Enabling IT innovations

The scientific urgency of climate change demands that we need a clean energy revolution, not a slow transition. Simply making the current dirty energy platform smarter or more modern is not enough to reach the level of reductions needed. We need a revolution in the way we produce and consume energy.

The clean energy revolution can only be catalyzed by the Information and Communication Technology (ICT) sector due to its unique position of being able to provide wide scale solutions needed to cut greenhouse gas emissions and create low carbon economies needed in the future. This is a win-win situation for the sector - the planet gains from IT solutions; the companies gain from providing these solutions.

Greenpeace has been interacting with the ICT sector and has got it to actively consider ways of reducing its role in runaway climate change. In 2009, we released the Cool IT Challenge assessment report. It ranked 12 global ICT brands on issues of climate leadership and business solutions to control climate change. Greenpeace has thrown the challenge and looks forward to a revolution within the ICT sector.

Campaign story:

The power of ICT as future solution provider contrasts with its rising carbon footprint. Indian ICT sector is responsible for 10 % of global ICT emission and with an annual growth rate of 12-16 % this will further grow to make India second largest carbon emitter after China by 2020.

A rapid increase in demand for online services is increasing the number of data-centers and network towers. While companies have been focusing on efficiency to cut enterprise costs, their growth offsets efficiency gains made in new IT infrastructure. Further, these also widen the existing gap in demand – supply of energy.

Greenpeace therefore plans to identify the critical consequence of ICT’s growing footprint in general to expose the link between growing ICT infrastructure and increased expansion of fossil based power generation. This will help establish the fact that the current business as usual approach will not sustain business growth in a climate constrained scenario. Therefore, the companies need to decouple their growth from emission and invest in low-carbon energy sources.

The latest updates

 

Green Electronics Ranking Guide

Image | April 3, 2007 at 13:00

Green Electronics Ranking Guide

Guide to Greener Electronics

Publication | April 3, 2007 at 3:30

This guide ranks leading mobile and PC manufacturers on their global policies and practise on eliminating harmful chemicals and on taking responsibility for their products once they are discarded by consumers. Companies are ranked on information...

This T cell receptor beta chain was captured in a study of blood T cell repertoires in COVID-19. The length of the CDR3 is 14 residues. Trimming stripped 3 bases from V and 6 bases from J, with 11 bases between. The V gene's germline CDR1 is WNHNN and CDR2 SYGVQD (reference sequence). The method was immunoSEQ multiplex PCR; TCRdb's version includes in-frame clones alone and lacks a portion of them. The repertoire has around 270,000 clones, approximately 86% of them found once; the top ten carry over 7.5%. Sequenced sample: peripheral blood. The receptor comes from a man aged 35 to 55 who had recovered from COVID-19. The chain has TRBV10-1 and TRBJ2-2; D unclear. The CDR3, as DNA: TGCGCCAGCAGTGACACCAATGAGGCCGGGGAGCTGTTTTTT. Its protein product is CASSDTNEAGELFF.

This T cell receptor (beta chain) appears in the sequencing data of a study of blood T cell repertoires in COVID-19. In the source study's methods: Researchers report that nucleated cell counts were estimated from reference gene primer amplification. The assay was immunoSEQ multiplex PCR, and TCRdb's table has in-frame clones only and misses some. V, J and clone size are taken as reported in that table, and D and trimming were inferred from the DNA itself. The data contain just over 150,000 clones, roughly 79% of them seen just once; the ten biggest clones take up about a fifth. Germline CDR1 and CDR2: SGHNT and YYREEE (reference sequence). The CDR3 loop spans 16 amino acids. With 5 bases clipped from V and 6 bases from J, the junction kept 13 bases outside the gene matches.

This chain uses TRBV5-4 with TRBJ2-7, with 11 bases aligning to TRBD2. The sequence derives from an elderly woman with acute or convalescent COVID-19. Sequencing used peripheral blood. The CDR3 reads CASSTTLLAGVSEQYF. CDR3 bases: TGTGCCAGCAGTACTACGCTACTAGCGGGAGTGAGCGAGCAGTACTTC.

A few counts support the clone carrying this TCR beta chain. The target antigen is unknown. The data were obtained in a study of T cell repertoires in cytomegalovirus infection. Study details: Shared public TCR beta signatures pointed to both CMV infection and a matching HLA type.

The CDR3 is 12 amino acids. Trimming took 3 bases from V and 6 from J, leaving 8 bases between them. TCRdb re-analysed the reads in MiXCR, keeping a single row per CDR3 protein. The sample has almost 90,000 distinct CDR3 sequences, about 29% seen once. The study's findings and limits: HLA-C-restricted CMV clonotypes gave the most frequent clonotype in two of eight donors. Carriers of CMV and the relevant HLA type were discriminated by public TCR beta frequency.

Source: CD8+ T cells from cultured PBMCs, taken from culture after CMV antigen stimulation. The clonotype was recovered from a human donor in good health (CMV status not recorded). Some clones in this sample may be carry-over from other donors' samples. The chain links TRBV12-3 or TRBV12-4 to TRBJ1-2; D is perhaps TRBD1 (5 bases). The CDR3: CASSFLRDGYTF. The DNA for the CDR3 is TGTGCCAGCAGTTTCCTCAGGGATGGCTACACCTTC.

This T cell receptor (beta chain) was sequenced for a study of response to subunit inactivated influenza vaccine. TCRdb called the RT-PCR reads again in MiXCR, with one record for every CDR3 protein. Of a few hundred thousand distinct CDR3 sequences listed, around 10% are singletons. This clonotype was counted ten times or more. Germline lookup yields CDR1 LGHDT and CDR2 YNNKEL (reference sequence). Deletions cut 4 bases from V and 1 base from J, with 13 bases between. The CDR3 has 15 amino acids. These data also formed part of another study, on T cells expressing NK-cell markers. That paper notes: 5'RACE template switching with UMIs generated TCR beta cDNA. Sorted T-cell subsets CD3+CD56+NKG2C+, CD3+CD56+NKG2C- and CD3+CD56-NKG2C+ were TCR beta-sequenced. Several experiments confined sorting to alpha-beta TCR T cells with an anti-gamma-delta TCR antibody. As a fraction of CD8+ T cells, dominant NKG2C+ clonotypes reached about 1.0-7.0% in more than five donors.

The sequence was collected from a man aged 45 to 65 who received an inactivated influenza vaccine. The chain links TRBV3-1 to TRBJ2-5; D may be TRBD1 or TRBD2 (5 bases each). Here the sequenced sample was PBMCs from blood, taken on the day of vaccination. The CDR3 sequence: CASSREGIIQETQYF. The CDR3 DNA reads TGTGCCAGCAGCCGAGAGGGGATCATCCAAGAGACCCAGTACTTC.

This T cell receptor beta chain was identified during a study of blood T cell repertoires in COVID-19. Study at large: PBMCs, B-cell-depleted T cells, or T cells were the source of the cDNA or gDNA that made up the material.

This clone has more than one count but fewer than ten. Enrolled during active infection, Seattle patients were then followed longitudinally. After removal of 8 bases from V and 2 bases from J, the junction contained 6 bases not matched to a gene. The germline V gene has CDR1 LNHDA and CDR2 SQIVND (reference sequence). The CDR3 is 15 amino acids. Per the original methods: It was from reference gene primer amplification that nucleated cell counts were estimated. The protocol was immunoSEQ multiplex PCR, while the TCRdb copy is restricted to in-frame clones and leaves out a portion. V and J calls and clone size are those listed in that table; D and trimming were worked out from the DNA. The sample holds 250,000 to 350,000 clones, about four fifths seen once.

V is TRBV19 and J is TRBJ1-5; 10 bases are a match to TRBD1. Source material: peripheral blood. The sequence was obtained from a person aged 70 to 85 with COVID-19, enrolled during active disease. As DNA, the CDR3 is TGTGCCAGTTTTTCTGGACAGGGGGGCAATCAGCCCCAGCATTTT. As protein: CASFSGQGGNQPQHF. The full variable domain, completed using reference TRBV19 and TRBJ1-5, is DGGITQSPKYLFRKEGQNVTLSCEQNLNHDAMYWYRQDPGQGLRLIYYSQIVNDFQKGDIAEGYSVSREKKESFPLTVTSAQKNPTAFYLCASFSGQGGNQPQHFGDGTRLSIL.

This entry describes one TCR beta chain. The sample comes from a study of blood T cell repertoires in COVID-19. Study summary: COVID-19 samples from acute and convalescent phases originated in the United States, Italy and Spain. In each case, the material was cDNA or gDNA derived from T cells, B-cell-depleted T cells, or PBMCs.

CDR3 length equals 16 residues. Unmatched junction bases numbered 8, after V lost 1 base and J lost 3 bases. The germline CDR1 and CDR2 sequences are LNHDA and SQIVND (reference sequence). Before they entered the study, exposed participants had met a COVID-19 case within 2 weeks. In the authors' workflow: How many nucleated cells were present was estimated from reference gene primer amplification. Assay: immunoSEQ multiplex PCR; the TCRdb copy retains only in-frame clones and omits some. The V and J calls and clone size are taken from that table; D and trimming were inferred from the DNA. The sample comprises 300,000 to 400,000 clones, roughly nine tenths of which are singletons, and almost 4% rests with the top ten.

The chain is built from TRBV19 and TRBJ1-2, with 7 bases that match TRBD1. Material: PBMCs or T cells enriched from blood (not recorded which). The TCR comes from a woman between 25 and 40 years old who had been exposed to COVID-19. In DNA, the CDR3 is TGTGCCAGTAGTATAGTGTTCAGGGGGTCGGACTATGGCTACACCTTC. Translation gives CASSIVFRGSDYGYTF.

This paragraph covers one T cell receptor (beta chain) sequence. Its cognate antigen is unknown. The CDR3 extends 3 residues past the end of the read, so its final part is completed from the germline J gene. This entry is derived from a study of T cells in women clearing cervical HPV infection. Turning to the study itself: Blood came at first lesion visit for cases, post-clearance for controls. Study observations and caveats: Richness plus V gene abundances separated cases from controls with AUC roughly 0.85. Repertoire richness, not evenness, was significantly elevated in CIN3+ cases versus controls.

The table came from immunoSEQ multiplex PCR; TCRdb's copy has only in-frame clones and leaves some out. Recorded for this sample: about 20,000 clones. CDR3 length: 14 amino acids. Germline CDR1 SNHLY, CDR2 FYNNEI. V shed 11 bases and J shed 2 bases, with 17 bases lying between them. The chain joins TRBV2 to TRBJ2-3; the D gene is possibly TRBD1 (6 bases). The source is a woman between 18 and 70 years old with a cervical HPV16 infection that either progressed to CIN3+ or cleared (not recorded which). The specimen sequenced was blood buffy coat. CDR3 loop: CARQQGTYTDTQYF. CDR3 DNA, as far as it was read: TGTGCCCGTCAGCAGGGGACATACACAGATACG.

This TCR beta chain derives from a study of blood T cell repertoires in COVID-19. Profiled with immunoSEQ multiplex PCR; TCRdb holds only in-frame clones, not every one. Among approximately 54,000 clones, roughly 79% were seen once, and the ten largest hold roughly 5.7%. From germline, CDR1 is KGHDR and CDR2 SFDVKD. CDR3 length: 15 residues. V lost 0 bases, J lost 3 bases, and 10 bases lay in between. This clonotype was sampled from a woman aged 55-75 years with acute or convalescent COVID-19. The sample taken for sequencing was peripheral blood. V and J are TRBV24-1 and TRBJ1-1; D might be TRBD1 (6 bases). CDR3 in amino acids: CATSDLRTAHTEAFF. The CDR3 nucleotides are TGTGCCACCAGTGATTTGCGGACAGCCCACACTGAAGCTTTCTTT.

Cutting edge contamination

Feature story | February 9, 2007 at 14:10

The electronics industry is often considered a 'clean' industry. But sleek shiny gadgets hide a darker side of the industry. Our new report 'Cutting Edge Contamination' exposes that some of the electronics industries' biggest brands, and their...

Hello? Steve? This is Green my Apple calling on the iPhone.

Feature story | January 15, 2007 at 10:02

SAN FRANCISCO, United States — It was holy week in Apple land, when all us loyal Mac fans turn to face the Macworld conference in San Francisco to hear where Apple is going to lead the consumer electronics industry next. But while we waited...

Green my Apple, Steve

Feature story | September 30, 2006 at 13:02

Here at Greenpeace, we love our Macs. But we hate the fact that they're full of toxic chemicals. And we know someone who can do something about it: you.

HP and Apple's toxic laptops exposed

Feature story | September 19, 2006 at 3:30

Some of the best-known laptops are contaminated with some of the worst toxic chemicals. Of the five top brands we tested Hewlett-Packard and Apple laptops showed the worst contamination levels.

Your guide to green electronics

Feature story | August 25, 2006 at 3:30

The biggest names in electronics have just sat their first global exam on their green credentials. Ranked on their use of toxic chemicals and electronic waste (e-waste) policies only Dell and Nokia scraped a barely respectable score while Apple,...

Wipro applies thought. Earth heaves a sigh of relief.

Feature story | July 18, 2006 at 3:30

BANGALORE , India — After nine months of intensive campaigning by Greenpeace activists, two high-profile demonstrations at Wipro’s doorstep, hundreds of calls by our volunteers and supporters to their board number, thousands of forwarded eCards...

High time for Hi-Tech to clean up.

Feature story | July 11, 2006 at 3:30

It’s a strange anomaly. A company that claims to be ‘future-active’, an innovator and a market leader, seems to have contracted temporary amnesia when it comes to doing their bit for the environment. How else would you explain the fact that Wipro...

HP rises to the toxic challenge: will WIPRO follow?

Feature story | March 9, 2006 at 4:30

HANNOVER, Germany — Electronics giant Hewlett Packard has risen to the challenge we set them and committed to a phase out plan for a range of hazardous chemicals in its products. Now we are at the consumer electronics industry's biggest annual...

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